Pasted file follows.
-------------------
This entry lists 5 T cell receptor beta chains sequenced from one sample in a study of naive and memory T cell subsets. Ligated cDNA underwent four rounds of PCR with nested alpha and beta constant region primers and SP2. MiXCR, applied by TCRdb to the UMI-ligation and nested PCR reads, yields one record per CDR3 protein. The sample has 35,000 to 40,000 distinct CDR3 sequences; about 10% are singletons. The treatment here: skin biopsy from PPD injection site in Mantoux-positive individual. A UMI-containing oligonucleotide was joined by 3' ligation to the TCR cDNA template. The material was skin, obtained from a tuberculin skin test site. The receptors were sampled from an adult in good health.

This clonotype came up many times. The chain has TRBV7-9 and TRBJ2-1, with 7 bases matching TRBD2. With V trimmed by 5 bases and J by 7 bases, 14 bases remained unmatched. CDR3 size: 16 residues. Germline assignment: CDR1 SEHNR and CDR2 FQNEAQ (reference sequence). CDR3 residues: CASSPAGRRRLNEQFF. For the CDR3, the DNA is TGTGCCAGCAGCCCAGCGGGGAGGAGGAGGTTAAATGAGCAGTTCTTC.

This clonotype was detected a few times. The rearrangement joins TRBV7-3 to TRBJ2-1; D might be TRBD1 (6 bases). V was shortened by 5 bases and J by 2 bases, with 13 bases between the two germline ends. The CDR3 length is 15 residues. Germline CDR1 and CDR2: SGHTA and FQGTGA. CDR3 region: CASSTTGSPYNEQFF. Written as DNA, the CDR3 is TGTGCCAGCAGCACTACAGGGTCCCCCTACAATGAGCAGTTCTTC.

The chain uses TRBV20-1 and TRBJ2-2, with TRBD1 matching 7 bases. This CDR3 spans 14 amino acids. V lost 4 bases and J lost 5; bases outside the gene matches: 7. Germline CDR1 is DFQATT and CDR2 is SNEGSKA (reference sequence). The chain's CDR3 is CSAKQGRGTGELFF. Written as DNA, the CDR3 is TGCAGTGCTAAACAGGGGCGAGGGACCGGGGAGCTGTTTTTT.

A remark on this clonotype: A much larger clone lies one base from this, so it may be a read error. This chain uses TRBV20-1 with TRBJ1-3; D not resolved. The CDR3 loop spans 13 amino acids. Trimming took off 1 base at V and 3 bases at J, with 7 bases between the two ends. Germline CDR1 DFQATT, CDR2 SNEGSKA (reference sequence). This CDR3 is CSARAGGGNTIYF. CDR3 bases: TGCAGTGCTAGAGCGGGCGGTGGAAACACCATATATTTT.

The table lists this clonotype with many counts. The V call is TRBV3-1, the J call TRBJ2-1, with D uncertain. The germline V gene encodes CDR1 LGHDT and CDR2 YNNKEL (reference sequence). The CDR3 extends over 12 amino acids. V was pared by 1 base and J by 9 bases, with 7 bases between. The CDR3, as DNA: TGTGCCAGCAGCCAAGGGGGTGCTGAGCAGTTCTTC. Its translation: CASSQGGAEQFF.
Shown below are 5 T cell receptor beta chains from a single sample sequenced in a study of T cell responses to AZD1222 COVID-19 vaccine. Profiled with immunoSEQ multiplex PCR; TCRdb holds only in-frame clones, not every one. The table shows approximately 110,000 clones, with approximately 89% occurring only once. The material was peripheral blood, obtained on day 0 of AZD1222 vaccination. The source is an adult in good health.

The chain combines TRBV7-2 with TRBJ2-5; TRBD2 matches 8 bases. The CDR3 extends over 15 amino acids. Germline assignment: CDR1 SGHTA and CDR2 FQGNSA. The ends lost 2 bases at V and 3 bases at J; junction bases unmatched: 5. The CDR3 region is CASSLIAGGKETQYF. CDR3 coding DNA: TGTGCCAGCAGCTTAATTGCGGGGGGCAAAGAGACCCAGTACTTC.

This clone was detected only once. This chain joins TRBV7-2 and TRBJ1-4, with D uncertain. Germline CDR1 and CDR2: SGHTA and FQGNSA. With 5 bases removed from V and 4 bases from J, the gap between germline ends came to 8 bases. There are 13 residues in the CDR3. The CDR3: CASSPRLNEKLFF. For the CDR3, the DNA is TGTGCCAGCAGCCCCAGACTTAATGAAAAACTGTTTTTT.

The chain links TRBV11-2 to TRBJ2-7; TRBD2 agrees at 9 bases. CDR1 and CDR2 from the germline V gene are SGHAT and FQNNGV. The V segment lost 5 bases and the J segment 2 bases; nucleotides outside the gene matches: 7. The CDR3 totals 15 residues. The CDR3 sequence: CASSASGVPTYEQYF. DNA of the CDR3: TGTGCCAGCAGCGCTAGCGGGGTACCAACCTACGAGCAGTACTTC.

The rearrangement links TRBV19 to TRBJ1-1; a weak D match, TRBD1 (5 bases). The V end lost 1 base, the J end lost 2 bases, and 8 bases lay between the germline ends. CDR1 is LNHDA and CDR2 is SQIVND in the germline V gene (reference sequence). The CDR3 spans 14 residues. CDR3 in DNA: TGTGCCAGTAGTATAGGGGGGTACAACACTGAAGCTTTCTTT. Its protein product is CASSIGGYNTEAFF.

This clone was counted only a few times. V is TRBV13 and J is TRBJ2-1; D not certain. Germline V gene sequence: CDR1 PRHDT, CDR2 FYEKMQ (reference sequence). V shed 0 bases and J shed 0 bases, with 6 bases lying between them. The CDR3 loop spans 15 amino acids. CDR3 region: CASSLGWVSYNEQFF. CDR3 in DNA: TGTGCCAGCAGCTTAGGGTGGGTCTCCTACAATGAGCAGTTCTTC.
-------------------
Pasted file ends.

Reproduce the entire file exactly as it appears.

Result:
This entry lists 5 T cell receptor beta chains sequenced from one sample in a study of naive and memory T cell subsets. Ligated cDNA underwent four rounds of PCR with nested alpha and beta constant region primers and SP2. MiXCR, applied by TCRdb to the UMI-ligation and nested PCR reads, yields one record per CDR3 protein. The sample has 35,000 to 40,000 distinct CDR3 sequences; about 10% are singletons. The treatment here: skin biopsy from PPD injection site in Mantoux-positive individual. A UMI-containing oligonucleotide was joined by 3' ligation to the TCR cDNA template. The material was skin, obtained from a tuberculin skin test site. The receptors were sampled from an adult in good health.

This clonotype came up many times. The chain has TRBV7-9 and TRBJ2-1, with 7 bases matching TRBD2. With V trimmed by 5 bases and J by 7 bases, 14 bases remained unmatched. CDR3 size: 16 residues. Germline assignment: CDR1 SEHNR and CDR2 FQNEAQ (reference sequence). CDR3 residues: CASSPAGRRRLNEQFF. For the CDR3, the DNA is TGTGCCAGCAGCCCAGCGGGGAGGAGGAGGTTAAATGAGCAGTTCTTC.

This clonotype was detected a few times. The rearrangement joins TRBV7-3 to TRBJ2-1; D might be TRBD1 (6 bases). V was shortened by 5 bases and J by 2 bases, with 13 bases between the two germline ends. The CDR3 length is 15 residues. Germline CDR1 and CDR2: SGHTA and FQGTGA. CDR3 region: CASSTTGSPYNEQFF. Written as DNA, the CDR3 is TGTGCCAGCAGCACTACAGGGTCCCCCTACAATGAGCAGTTCTTC.

The chain uses TRBV20-1 and TRBJ2-2, with TRBD1 matching 7 bases. This CDR3 spans 14 amino acids. V lost 4 bases and J lost 5; bases outside the gene matches: 7. Germline CDR1 is DFQATT and CDR2 is SNEGSKA (reference sequence). The chain's CDR3 is CSAKQGRGTGELFF. Written as DNA, the CDR3 is TGCAGTGCTAAACAGGGGCGAGGGACCGGGGAGCTGTTTTTT.

A remark on this clonotype: A much larger clone lies one base from this, so it may be a read error. This chain uses TRBV20-1 with TRBJ1-3; D not resolved. The CDR3 loop spans 13 amino acids. Trimming took off 1 base at V and 3 bases at J, with 7 bases between the two ends. Germline CDR1 DFQATT, CDR2 SNEGSKA (reference sequence). This CDR3 is CSARAGGGNTIYF. CDR3 bases: TGCAGTGCTAGAGCGGGCGGTGGAAACACCATATATTTT.

The table lists this clonotype with many counts. The V call is TRBV3-1, the J call TRBJ2-1, with D uncertain. The germline V gene encodes CDR1 LGHDT and CDR2 YNNKEL (reference sequence). The CDR3 extends over 12 amino acids. V was pared by 1 base and J by 9 bases, with 7 bases between. The CDR3, as DNA: TGTGCCAGCAGCCAAGGGGGTGCTGAGCAGTTCTTC. Its translation: CASSQGGAEQFF.
Shown below are 5 T cell receptor beta chains from a single sample sequenced in a study of T cell responses to AZD1222 COVID-19 vaccine. Profiled with immunoSEQ multiplex PCR; TCRdb holds only in-frame clones, not every one. The table shows approximately 110,000 clones, with approximately 89% occurring only once. The material was peripheral blood, obtained on day 0 of AZD1222 vaccination. The source is an adult in good health.

The chain combines TRBV7-2 with TRBJ2-5; TRBD2 matches 8 bases. The CDR3 extends over 15 amino acids. Germline assignment: CDR1 SGHTA and CDR2 FQGNSA. The ends lost 2 bases at V and 3 bases at J; junction bases unmatched: 5. The CDR3 region is CASSLIAGGKETQYF. CDR3 coding DNA: TGTGCCAGCAGCTTAATTGCGGGGGGCAAAGAGACCCAGTACTTC.

This clone was detected only once. This chain joins TRBV7-2 and TRBJ1-4, with D uncertain. Germline CDR1 and CDR2: SGHTA and FQGNSA. With 5 bases removed from V and 4 bases from J, the gap between germline ends came to 8 bases. There are 13 residues in the CDR3. The CDR3: CASSPRLNEKLFF. For the CDR3, the DNA is TGTGCCAGCAGCCCCAGACTTAATGAAAAACTGTTTTTT.

The chain links TRBV11-2 to TRBJ2-7; TRBD2 agrees at 9 bases. CDR1 and CDR2 from the germline V gene are SGHAT and FQNNGV. The V segment lost 5 bases and the J segment 2 bases; nucleotides outside the gene matches: 7. The CDR3 totals 15 residues. The CDR3 sequence: CASSASGVPTYEQYF. DNA of the CDR3: TGTGCCAGCAGCGCTAGCGGGGTACCAACCTACGAGCAGTACTTC.

The rearrangement links TRBV19 to TRBJ1-1; a weak D match, TRBD1 (5 bases). The V end lost 1 base, the J end lost 2 bases, and 8 bases lay between the germline ends. CDR1 is LNHDA and CDR2 is SQIVND in the germline V gene (reference sequence). The CDR3 spans 14 residues. CDR3 in DNA: TGTGCCAGTAGTATAGGGGGGTACAACACTGAAGCTTTCTTT. Its protein product is CASSIGGYNTEAFF.

This clone was counted only a few times. V is TRBV13 and J is TRBJ2-1; D not certain. Germline V gene sequence: CDR1 PRHDT, CDR2 FYEKMQ (reference sequence). V shed 0 bases and J shed 0 bases, with 6 bases lying between them. The CDR3 loop spans 15 amino acids. CDR3 region: CASSLGWVSYNEQFF. CDR3 in DNA: TGTGCCAGCAGCTTAGGGTGGGTCTCCTACAATGAGCAGTTCTTC.